Kroger Health is partnering with Kentucky-based Gravity Diagnostics to provide a kit allowing people to test themselves for COVID-19 at home. The U.S. Food and Drug Administration has granted an Emergency Use Authorization for the COVID-19 Test Home Collection Kit, which Kroger says involves a telehealth consultation to improve the quality of the collection process.
Kroger says the kit will be available to front line associates throughout its family of companies based on medical need. The grocery retailer says it hopes to process up to 60,000 tests per week by the end of July.
“Throughout the COVID-19 pandemic, the safety of our associates and our customers has remained our top priority,” said Colleen Lindholz, president of Kroger Health. “Over the past few months, Kroger Health has been providing Americans with access to COVID-19 testing through community test sites across the country; however, we’ve observed some individuals do not have access to transportation or live near these community testing locations. To help ease this burden and provide greater accessibility, we will be offering a home testing solution to our associates first followed by other companies and organizations.”
Kroger says the collection process will be available at no cost to eligible patients who meet “established clinical criteria for likely COVID-19 infection or exposure.” The kits include a nasal swab, transport vial, instruction sheet, and prepaid shipping materials to return the test to the laboratory.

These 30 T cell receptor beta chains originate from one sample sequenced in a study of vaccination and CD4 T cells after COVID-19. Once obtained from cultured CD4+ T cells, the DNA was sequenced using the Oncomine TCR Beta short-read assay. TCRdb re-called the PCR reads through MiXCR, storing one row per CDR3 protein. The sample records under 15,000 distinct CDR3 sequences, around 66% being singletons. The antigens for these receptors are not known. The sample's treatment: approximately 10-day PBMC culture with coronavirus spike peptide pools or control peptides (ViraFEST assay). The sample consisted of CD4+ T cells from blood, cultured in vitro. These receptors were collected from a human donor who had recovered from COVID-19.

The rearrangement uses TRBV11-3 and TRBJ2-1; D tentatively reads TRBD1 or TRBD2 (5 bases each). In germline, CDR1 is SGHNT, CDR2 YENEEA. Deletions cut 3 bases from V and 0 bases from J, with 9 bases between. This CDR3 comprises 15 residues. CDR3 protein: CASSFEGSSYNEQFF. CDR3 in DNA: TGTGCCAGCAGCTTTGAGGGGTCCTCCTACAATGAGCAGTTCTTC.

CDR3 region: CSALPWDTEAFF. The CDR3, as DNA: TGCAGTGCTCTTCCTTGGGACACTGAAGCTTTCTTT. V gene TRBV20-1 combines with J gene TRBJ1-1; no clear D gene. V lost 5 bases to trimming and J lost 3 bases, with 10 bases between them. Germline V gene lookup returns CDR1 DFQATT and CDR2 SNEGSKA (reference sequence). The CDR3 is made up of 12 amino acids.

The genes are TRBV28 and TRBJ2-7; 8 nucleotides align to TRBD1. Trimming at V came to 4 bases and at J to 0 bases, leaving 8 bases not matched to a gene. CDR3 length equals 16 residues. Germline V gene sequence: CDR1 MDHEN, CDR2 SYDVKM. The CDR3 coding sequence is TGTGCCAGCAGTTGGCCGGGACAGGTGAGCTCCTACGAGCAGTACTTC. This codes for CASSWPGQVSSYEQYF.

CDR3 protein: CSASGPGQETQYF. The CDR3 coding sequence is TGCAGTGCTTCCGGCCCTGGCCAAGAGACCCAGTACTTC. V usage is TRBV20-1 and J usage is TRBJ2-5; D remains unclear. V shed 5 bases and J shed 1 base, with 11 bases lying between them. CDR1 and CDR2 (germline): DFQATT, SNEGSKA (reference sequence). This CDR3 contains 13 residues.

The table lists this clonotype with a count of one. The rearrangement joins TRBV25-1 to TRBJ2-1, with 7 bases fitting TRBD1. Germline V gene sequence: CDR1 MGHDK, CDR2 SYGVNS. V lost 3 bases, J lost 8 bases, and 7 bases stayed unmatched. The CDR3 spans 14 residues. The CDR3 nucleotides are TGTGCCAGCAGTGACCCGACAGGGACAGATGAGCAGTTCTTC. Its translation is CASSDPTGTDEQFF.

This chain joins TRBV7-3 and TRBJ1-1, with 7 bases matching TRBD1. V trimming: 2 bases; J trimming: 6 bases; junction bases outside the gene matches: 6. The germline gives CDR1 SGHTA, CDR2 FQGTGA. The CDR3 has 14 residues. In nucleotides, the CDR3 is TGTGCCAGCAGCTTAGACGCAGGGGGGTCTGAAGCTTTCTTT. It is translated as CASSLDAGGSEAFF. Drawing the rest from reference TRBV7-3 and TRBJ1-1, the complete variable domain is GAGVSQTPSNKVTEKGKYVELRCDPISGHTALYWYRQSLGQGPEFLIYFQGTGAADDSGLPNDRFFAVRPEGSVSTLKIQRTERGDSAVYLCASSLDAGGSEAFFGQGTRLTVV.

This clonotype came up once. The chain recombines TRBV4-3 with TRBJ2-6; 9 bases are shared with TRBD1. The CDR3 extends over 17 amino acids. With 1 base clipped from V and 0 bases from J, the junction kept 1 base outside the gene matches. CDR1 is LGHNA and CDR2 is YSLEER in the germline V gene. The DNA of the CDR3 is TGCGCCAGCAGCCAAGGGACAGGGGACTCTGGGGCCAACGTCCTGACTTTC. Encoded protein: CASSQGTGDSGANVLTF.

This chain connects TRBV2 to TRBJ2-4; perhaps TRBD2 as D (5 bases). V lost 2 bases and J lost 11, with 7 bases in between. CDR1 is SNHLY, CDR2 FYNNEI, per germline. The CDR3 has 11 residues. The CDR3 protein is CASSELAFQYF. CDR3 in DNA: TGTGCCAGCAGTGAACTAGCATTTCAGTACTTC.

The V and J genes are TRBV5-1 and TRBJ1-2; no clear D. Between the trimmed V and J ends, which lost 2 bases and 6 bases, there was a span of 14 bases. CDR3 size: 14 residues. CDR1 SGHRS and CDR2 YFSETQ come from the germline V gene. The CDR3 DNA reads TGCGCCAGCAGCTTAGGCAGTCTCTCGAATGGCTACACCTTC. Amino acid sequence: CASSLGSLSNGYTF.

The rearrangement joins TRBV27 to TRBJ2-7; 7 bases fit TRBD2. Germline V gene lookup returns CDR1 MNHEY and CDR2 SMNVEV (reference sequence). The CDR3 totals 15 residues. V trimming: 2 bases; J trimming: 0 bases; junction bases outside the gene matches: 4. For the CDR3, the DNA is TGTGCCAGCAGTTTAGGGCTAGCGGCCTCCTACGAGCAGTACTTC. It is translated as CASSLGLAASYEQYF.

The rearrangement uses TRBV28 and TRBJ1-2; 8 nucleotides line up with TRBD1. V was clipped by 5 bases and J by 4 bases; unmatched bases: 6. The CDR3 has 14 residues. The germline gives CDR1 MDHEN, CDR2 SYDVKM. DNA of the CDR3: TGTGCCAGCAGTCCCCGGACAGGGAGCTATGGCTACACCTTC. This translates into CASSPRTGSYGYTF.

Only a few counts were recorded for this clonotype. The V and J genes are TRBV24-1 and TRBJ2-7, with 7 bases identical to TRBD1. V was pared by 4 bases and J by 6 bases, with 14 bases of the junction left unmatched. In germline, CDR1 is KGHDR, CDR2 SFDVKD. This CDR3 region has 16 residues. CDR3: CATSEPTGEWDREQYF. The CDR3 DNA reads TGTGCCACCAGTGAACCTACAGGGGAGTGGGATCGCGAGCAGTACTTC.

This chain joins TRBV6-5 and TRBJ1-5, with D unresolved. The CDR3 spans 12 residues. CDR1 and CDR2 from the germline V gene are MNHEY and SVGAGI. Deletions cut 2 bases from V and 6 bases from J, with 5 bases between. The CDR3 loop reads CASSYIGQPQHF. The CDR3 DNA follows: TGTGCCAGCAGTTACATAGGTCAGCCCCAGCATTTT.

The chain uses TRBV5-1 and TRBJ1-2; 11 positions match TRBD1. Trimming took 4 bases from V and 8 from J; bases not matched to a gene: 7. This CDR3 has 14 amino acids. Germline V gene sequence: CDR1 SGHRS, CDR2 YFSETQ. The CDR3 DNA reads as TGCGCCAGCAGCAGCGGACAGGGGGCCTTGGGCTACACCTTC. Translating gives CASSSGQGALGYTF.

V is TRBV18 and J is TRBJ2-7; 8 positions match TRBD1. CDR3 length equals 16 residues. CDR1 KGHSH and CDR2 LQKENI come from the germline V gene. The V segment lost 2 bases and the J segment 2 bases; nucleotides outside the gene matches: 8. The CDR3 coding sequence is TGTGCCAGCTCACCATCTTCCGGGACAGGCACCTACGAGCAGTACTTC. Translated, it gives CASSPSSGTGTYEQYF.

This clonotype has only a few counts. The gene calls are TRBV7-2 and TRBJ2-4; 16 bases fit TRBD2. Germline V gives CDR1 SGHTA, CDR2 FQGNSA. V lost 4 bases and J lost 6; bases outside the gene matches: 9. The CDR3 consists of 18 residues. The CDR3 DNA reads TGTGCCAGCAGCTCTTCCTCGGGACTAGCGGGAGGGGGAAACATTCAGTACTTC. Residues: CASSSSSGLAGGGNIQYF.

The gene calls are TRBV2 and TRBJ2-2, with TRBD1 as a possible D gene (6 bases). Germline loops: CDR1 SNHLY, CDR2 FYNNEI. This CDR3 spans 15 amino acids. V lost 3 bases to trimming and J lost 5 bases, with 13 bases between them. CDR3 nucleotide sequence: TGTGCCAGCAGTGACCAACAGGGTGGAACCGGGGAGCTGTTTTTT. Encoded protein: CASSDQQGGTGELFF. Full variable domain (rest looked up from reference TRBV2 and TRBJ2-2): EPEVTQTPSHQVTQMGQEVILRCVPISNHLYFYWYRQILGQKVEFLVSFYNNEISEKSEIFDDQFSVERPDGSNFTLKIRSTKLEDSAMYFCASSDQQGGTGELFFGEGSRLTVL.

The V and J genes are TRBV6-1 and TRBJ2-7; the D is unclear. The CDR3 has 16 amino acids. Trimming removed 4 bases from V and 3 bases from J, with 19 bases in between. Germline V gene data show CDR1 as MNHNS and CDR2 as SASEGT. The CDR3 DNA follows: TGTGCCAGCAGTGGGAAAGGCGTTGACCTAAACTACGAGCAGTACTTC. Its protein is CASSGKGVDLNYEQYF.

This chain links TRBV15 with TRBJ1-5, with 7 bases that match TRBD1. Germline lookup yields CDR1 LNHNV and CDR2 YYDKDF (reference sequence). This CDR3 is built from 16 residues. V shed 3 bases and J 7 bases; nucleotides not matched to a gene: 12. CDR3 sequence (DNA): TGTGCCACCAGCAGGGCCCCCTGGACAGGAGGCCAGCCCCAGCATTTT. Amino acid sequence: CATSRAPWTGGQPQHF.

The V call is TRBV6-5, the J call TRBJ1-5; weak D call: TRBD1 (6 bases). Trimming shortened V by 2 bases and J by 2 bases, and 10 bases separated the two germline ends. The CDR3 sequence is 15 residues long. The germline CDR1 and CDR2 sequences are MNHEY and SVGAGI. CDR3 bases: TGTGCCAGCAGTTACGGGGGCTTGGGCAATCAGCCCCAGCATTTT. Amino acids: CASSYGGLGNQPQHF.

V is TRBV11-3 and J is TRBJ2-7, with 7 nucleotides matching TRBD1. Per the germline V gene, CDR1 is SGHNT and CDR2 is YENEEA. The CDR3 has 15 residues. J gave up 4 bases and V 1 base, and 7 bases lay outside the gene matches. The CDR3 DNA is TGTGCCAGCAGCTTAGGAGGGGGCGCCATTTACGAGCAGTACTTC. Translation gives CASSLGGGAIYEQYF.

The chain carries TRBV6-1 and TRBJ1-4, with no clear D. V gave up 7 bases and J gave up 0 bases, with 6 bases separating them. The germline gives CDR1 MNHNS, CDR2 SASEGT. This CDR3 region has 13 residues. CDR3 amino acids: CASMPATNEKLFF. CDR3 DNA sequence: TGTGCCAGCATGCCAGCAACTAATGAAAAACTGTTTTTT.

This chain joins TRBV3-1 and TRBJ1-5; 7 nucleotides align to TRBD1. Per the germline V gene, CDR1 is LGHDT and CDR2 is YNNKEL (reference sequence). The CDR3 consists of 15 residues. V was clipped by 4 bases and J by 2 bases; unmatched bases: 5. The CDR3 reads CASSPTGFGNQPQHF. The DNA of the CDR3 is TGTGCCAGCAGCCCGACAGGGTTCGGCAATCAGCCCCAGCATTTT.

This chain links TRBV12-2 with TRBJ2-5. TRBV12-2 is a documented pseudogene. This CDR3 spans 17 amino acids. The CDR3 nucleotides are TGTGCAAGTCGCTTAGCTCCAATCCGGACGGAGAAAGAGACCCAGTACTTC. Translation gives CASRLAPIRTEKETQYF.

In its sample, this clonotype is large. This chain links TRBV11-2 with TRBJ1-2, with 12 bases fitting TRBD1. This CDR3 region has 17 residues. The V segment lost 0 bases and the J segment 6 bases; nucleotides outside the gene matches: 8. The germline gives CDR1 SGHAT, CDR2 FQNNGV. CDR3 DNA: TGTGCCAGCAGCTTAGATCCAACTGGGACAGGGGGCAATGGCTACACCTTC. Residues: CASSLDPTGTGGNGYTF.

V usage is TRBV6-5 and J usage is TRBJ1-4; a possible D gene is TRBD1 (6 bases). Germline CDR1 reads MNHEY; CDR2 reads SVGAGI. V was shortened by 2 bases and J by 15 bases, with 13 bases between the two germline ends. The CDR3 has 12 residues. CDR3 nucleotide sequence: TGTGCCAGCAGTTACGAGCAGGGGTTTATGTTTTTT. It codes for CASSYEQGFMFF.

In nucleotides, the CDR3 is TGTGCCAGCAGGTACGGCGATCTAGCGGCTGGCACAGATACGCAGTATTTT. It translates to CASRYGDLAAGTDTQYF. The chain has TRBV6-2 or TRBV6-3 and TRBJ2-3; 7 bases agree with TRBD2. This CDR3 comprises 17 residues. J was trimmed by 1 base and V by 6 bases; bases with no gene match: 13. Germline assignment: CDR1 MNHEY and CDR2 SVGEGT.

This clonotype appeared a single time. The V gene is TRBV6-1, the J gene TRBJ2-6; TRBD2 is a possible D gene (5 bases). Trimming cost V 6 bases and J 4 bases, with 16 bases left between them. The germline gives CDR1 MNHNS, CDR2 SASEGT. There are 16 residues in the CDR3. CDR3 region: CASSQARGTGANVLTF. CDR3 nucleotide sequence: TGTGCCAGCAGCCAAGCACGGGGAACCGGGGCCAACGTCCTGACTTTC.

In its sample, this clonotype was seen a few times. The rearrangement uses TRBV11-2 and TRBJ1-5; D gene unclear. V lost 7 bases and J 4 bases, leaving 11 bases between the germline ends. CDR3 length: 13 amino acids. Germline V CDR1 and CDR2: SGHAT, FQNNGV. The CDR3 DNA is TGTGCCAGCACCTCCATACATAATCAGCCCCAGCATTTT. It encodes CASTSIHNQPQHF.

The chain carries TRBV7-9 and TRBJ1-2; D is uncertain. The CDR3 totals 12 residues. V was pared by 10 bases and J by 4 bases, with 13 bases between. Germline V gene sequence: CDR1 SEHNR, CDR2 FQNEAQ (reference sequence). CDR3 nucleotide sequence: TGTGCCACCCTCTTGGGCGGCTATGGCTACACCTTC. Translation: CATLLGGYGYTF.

After the test is administered and shipped to the lab, Kroger says the results will be available within 24-48 hours.
“As our country experiences an increase in COVID-19 cases, physical distancing, wearing protective masks and testing remains paramount to flattening the curve,” said Jim Kirby, senior director of Kroger Health. “We know flexible, accessible testing options like home solutions that leverage telehealth technology are critical to accelerating America’s reopening and recovery.”
Kroger says the kit will initially be available in Arizona, Colorado, Georgia, Indiana, Kansas, Kentucky, Michigan, Montana, Nevada, New Mexico, Ohio, Tennessee, Utah and Virginia, with more states being added “in the coming weeks.”